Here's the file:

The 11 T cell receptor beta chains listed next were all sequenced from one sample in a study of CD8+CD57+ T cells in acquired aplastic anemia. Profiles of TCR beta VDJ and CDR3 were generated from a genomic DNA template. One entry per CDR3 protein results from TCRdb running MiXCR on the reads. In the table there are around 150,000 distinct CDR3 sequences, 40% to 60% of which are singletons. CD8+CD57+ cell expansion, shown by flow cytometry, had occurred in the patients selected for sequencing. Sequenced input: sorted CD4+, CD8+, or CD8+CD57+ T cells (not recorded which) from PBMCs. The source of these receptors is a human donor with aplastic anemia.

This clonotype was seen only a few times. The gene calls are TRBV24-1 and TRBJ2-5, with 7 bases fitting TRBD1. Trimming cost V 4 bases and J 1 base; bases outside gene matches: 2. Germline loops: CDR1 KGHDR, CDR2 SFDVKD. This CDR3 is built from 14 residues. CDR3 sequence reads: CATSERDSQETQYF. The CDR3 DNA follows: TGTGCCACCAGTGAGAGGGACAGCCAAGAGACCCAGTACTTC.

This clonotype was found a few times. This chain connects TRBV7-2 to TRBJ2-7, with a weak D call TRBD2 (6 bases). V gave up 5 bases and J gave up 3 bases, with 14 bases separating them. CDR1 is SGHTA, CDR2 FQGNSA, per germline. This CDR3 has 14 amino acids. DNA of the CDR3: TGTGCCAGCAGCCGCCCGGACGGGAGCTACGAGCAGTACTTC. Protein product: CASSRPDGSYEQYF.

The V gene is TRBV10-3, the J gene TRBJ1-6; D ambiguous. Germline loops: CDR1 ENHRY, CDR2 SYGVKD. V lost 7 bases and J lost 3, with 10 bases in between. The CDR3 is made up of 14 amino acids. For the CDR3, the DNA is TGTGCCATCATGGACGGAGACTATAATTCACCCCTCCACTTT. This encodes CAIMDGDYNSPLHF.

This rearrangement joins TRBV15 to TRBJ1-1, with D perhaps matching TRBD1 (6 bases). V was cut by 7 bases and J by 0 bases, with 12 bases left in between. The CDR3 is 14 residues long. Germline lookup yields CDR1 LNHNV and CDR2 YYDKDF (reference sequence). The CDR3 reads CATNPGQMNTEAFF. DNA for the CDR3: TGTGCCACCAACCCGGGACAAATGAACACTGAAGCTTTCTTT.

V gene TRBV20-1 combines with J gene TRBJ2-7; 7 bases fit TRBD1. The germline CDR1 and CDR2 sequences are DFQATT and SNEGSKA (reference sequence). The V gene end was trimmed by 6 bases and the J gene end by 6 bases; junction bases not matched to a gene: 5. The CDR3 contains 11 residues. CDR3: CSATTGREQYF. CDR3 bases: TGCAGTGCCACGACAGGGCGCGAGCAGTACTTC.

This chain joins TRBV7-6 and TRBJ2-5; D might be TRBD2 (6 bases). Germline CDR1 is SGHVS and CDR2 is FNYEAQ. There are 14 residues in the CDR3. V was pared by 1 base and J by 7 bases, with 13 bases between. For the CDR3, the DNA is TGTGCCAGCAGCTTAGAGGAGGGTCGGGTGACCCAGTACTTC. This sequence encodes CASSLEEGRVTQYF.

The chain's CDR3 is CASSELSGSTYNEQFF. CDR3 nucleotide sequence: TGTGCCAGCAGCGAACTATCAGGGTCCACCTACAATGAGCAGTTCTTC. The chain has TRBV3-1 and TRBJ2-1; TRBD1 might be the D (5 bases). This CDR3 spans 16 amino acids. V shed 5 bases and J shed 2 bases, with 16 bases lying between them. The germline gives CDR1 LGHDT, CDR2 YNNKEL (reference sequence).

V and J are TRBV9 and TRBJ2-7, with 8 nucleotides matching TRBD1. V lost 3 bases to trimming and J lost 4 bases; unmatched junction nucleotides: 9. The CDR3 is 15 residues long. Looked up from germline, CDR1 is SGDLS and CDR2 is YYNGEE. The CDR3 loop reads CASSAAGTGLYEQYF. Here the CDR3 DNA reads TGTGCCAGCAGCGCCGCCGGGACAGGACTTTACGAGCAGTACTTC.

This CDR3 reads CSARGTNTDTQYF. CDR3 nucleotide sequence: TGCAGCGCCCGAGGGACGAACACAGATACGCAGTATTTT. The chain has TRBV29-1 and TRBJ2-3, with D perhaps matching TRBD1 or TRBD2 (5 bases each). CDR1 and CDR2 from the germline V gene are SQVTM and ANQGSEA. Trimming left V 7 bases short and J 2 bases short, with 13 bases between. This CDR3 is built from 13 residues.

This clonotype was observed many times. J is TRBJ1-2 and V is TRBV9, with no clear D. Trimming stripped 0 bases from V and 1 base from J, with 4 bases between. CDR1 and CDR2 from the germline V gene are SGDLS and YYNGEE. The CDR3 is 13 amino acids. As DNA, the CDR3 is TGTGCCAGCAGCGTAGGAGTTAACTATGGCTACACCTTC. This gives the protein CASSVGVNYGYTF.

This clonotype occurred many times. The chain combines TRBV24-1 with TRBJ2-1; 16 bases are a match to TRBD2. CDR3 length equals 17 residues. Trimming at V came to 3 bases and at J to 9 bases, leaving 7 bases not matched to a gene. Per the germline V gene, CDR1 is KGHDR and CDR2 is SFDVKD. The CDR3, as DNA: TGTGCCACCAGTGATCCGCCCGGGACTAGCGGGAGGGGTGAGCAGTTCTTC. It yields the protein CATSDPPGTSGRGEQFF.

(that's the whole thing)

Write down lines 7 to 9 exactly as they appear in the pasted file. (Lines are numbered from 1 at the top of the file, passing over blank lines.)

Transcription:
This chain joins TRBV7-6 and TRBJ2-5; D might be TRBD2 (6 bases). Germline CDR1 is SGHVS and CDR2 is FNYEAQ. There are 14 residues in the CDR3. V was pared by 1 base and J by 7 bases, with 13 bases between. For the CDR3, the DNA is TGTGCCAGCAGCTTAGAGGAGGGTCGGGTGACCCAGTACTTC. This sequence encodes CASSLEEGRVTQYF.

The chain's CDR3 is CASSELSGSTYNEQFF. CDR3 nucleotide sequence: TGTGCCAGCAGCGAACTATCAGGGTCCACCTACAATGAGCAGTTCTTC. The chain has TRBV3-1 and TRBJ2-1; TRBD1 might be the D (5 bases). This CDR3 spans 16 amino acids. V shed 5 bases and J shed 2 bases, with 16 bases lying between them. The germline gives CDR1 LGHDT, CDR2 YNNKEL (reference sequence).

V and J are TRBV9 and TRBJ2-7, with 8 nucleotides matching TRBD1. V lost 3 bases to trimming and J lost 4 bases; unmatched junction nucleotides: 9. The CDR3 is 15 residues long. Looked up from germline, CDR1 is SGDLS and CDR2 is YYNGEE. The CDR3 loop reads CASSAAGTGLYEQYF. Here the CDR3 DNA reads TGTGCCAGCAGCGCCGCCGGGACAGGACTTTACGAGCAGTACTTC.